That Cambhatta did not play the match was providence for the young Contractor, but the man himself believes otherwise. “He never said so. He never admitted, ever. I asked him ten thousand times, ‘uncle sacchu kau ni (uncle, please tell the truth)’ but he never admitted it. He claimed to have a back pain or a neck pain or a strain or something like that. But I know that he sat out just so that I could play. That is how I made my debut in that match. So actually, I was not at all mentally prepared for playing the match. That is how my cricketing career started.”

Given his history of batting in the middle-order, it was a bit of a surprise that in only his second Test, Contractor was asked to open batting. “I was not to open, but Vinoo could not make it to Delhi for the Test. On the train journey at Matheran station Polly Umrigar, who was captain at the time, told me, ‘if I ask you to open tomorrow, will you open?’ Now, Polly was my coach at St Xavier’s College at that time, so he knew me closely. I had batted well in the first match for my 16 runs, but had I failed again I could have been dropped.”

Still green in international cricket, Contractor was reminded of a conversation he had with CK Nayudu some time prior to the event in question. The great man had asked Contractor why he did not open. The young batsman said that it was because he usually came in at No. 3. Nayudu then proceeded to enlighten him that if the opener was out first ball then the No. 3 batsman became the opener. This helped Contractor make his decision, and he agreed to open batting in the Delhi Test.

Playing New Zealand at Delhi, Contractor walked out to open with Vijay Mehra — this was a huge departure from the usual opening duo of Pankaj Roy and Vinoo Mankad — and scored a composed 62. Contractor was now an opener.

Having had to make a shift from the middle order to being an opener, Contractor had to make a mental change. “I was a stroke-player in those days, but later on I became a very defensive player because I started opening the innings.” That being said, he has a philosophical view on batting: “Every ball is a ball which can get you out, and every ball is a ball on which you can hit a boundary.” One feels it is thinking like that which gave birth to Virender Sehwag’s style of batting.

Over the years Contractor made a name for himself as being someone who dug in when the chips were down. Arguably his finest innings came at Lord’s in 1959. Battling a debilitating injury, a fiery pitch, and the searing pace of Fred Trueman, Brian Statham, and Alan Moss, he scored a valiant 81 out of a team total of 168. “I was hit off the fourth ball I faced. I was still batting on 0 at the time. Brian Statham pitched one on the ridge at Lord’s, and it flew at me and hit me in the rib. I was barely able to breathe. Pankaj Roy was at the captain in that match, so I went up to him and said that I’m finding it hard to breathe. Pankaj asked me to try and bat on for a few more overs because it was still a brand new ball. Polly would bat at No. 3 and Vijay Manjrekar would bat after that, and he didn’t want them to face the new ball.”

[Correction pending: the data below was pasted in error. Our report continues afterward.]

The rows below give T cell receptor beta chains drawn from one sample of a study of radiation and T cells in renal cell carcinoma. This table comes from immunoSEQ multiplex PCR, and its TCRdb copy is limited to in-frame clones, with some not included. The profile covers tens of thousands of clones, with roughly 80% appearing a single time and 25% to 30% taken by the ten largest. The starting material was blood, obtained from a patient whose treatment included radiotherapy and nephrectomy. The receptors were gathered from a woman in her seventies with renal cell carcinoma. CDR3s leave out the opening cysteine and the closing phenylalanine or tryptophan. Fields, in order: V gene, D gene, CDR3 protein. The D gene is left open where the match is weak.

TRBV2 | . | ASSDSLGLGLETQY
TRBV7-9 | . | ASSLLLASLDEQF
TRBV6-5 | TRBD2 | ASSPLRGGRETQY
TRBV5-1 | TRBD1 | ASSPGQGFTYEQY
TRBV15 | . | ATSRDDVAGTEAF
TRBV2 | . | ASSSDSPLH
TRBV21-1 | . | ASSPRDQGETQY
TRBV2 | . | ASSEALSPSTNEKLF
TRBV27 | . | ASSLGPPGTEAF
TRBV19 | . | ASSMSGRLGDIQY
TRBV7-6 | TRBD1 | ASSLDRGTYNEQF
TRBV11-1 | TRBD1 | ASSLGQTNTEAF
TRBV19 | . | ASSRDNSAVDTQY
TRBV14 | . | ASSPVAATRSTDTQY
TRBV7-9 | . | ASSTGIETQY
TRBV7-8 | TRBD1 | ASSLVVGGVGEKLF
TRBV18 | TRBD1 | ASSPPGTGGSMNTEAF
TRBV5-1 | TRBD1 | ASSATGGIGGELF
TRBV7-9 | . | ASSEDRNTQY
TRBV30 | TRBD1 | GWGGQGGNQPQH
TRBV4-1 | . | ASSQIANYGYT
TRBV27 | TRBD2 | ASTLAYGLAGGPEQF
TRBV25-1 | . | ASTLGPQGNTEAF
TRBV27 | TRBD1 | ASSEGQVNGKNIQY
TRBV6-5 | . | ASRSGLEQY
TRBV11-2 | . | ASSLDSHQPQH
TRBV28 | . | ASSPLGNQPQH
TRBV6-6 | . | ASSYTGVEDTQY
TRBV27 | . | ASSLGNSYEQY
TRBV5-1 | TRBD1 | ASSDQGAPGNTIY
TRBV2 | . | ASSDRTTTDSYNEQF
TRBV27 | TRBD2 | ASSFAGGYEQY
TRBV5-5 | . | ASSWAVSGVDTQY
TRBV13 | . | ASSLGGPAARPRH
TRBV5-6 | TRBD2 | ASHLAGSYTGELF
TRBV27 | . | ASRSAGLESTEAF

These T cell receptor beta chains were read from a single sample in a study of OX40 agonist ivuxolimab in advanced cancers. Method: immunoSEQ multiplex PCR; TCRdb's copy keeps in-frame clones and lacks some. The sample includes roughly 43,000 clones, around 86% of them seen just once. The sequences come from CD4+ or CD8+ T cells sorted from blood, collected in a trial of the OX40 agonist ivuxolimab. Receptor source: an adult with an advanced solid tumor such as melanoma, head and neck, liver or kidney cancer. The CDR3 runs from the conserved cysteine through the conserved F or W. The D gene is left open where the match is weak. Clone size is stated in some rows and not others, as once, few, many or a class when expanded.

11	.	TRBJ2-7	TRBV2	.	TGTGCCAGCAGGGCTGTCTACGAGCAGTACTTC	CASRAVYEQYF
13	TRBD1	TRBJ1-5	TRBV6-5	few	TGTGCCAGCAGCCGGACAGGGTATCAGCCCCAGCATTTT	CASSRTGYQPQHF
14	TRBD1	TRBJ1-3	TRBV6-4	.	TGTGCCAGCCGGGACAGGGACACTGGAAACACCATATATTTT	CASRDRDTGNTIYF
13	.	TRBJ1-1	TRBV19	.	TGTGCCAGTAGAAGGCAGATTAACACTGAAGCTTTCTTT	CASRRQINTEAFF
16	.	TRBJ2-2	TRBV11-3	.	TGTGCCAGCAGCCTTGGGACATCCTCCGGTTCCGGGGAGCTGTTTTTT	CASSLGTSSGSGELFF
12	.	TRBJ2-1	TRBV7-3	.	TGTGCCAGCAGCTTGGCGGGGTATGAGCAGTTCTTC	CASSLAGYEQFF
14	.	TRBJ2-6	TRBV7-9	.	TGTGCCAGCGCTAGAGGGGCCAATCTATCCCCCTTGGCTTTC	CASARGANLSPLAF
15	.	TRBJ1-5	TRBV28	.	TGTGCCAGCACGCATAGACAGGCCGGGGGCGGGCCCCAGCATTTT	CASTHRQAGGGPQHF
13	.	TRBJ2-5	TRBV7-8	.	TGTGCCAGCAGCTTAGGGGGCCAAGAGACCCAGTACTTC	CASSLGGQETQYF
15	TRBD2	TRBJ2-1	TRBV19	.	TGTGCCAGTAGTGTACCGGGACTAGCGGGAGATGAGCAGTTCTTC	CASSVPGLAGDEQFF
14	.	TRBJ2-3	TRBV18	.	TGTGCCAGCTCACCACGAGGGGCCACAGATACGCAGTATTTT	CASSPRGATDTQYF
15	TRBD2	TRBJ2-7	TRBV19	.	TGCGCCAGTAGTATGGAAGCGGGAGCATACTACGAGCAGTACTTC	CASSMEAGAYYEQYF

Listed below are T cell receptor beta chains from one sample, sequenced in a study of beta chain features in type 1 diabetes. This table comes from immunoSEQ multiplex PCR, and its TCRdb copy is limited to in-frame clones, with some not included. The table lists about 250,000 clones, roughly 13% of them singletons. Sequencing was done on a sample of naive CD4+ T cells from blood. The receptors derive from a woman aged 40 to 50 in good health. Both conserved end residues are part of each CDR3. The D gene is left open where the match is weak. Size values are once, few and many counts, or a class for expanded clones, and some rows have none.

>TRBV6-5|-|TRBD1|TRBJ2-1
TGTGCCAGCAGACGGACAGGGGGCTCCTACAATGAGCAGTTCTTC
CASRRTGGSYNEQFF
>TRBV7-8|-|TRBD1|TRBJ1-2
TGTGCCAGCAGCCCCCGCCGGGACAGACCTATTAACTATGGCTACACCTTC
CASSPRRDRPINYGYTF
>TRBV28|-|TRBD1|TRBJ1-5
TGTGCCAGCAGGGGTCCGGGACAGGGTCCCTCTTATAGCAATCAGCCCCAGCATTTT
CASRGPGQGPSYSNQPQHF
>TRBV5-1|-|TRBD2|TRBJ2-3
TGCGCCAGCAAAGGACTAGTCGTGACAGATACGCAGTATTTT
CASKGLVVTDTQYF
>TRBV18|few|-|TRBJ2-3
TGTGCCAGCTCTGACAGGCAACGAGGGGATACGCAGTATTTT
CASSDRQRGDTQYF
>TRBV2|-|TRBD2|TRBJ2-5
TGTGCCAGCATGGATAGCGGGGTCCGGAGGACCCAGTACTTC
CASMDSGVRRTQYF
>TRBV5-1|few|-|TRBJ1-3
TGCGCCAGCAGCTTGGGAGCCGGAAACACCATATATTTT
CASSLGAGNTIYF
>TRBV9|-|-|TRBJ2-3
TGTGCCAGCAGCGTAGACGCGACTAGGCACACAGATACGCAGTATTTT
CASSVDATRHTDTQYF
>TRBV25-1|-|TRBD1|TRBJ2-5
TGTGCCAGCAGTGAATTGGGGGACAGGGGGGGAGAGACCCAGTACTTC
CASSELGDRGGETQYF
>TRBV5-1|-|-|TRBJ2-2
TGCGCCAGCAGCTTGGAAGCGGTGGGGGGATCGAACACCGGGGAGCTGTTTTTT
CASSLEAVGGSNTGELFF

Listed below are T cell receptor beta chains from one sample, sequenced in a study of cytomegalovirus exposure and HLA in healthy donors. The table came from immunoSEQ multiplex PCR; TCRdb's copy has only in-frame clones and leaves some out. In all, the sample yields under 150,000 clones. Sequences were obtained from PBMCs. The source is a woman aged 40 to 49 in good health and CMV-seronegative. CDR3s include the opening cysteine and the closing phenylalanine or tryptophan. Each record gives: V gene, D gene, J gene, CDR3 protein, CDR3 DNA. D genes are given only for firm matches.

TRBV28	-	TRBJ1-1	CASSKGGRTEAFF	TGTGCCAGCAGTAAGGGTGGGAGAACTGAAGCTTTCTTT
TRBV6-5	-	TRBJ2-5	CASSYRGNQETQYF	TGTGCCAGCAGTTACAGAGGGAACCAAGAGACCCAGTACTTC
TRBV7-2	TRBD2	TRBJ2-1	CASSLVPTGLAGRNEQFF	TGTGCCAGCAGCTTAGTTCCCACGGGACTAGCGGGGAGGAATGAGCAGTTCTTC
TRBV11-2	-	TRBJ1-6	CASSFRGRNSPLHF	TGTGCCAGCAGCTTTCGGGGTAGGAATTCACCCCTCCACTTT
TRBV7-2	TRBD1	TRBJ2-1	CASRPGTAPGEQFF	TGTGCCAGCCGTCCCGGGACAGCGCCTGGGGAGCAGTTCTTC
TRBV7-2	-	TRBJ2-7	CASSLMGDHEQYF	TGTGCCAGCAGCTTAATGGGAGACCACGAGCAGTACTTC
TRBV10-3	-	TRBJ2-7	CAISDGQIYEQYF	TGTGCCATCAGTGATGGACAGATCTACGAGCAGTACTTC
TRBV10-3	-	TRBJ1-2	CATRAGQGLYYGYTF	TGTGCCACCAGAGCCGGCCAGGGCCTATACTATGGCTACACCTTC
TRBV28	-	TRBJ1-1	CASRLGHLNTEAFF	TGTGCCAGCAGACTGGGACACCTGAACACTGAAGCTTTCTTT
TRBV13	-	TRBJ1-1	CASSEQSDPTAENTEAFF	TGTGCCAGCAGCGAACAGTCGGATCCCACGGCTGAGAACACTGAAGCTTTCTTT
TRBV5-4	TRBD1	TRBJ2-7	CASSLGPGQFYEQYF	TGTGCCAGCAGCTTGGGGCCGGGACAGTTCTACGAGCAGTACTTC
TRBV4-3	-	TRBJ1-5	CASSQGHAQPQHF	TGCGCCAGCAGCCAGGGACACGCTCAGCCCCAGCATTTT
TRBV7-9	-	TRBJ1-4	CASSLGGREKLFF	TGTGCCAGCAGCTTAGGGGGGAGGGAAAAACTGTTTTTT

Contractor realised that he had to stay in: “If the captain says this, what do you do? By the time the next few overs passed Pankaj was also out and Polly was also out, so what could I do? It was only during lunch time that I found out that I had broken two ribs, but then I had to continue.”

Contractor rues the fact that he could not score more in the innings despite batting so well: “I got out for 81, but I actually scored more than 100 runs; I could play my shots but I found running between the wickets very difficult. I had this superstition that every time I take a runner I get run out.” Contractor batted at No. 8 in the second innings and continued to battle it out, but ran out of partners. He remained unconquered on 11, but England chased down the 108-run target at a canter.

Contractor’s brave display at Lord’s came on the back of utter pandemonium that saw India field six captains in seven Tests (Roy was the 6th captain). It was for perhaps this reason that he was made India’s full-time captain when Pakistan toured India in 1960-61 at the age of 26.

Contractor was India’s youngest Test captain ever at the time. The decision to make a youngster captain of a team replete with senior players was a bold move, but one that made sense: “The fact is that nobody really wanted the job. Polly was the logical choice, but since he resigned he was blacklisted. No one criticised the decision to make me captain, not even the press.”

Contractor proved an admirable captain. In his first series as captain he held a strong Pakistan team to 5 drawn matches at home, but it was in his next series that India made history. Hosting England for a five-match series, the first three Tests ended in hard-fought draws.